Is Isis planning murderous cyber attacks?
Is Isis really preparing to kill people by cyber attacking our infrastructure? That’s what the Chancellor seemed to say this morning as he unveiled a series of cyber security measures at GCHQ, the government’s surveillance centre.
I can’t remember any of my contacts flagging up the threat of a lethal Isis cyber attack (and if there’s one thing the tech security community likes to do, it’s hype up a threat).
As far as I know, there are two Isis behaviours online that are a cause for concern: firstly the use of encrypted technology by jihadis to communicate with each other that potentially puts them beyond the reach of GCHQ’s officers.
Secondly, the use of open and more secretive channels for promotion of and recruitment to Isis causes (as ably demonstrated by my colleague Mike Deri Smith)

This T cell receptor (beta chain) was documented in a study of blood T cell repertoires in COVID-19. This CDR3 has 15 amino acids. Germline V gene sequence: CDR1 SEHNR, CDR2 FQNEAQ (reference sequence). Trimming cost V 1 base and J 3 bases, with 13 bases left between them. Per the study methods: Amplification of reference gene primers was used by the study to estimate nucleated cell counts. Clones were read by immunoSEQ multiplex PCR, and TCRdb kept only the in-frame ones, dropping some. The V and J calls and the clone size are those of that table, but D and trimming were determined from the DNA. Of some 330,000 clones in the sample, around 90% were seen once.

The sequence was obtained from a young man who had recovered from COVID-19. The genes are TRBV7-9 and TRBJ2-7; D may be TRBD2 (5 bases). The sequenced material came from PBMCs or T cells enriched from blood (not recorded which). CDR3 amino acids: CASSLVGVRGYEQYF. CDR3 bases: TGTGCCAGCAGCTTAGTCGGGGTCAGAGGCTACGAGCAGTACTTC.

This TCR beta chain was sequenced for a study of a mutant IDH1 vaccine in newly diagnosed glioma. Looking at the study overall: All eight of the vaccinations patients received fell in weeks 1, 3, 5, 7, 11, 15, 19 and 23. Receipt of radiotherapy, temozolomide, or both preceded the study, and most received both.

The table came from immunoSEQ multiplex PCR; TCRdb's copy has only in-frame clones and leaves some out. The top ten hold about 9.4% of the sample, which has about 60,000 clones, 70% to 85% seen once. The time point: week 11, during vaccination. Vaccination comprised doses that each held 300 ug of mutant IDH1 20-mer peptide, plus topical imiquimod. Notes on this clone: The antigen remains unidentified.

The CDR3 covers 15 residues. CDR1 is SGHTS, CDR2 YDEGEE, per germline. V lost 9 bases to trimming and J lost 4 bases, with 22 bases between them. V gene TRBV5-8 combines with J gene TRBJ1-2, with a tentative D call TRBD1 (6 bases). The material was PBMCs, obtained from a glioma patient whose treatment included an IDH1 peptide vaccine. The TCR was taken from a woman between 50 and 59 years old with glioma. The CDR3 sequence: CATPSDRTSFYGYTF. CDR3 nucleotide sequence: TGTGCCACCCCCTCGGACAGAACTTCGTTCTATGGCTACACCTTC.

Yet George Osborne said of Isis: “They have not been able to use (the internet) to kill people yet by attacking our infrastructure through cyber attack. They do not yet have that capability. But we know they want it, and are doing their best to build it.”
Let’s be clear: even the most advanced cyber attack yet exposed, the Stuxnet virus that infected an Iranian nuclear reactor, did not kill anyone as far as we know. Cyber tactics are used in war, but as a “force multiplier” for the weapons that actually do the damage.
I’ve been covering cyber security for several years and I think it’s a hugely important topic, but I’ve very, very rarely come across incidents that directly resulted in physical harm, let alone death.
GCHQ’s experts know lots of things that I don’t, so perhaps they’ve seen something to support the Chancellor’s statement.
But the people who run our power stations, transport networks and other vital industries have long been alive to the threat of cyber attack, and working with the Committee for the Protection of National Infrastructure they’ve been cagey about putting their back-office systems online for that very reason.
I applaud any advances in our national tech security, and George Osborne’s announcement of a National Cyber Centre might help eliminate the chaotic mix of agencies battling online wrongdoing. But flagging up a mortal threat seems outlandish.
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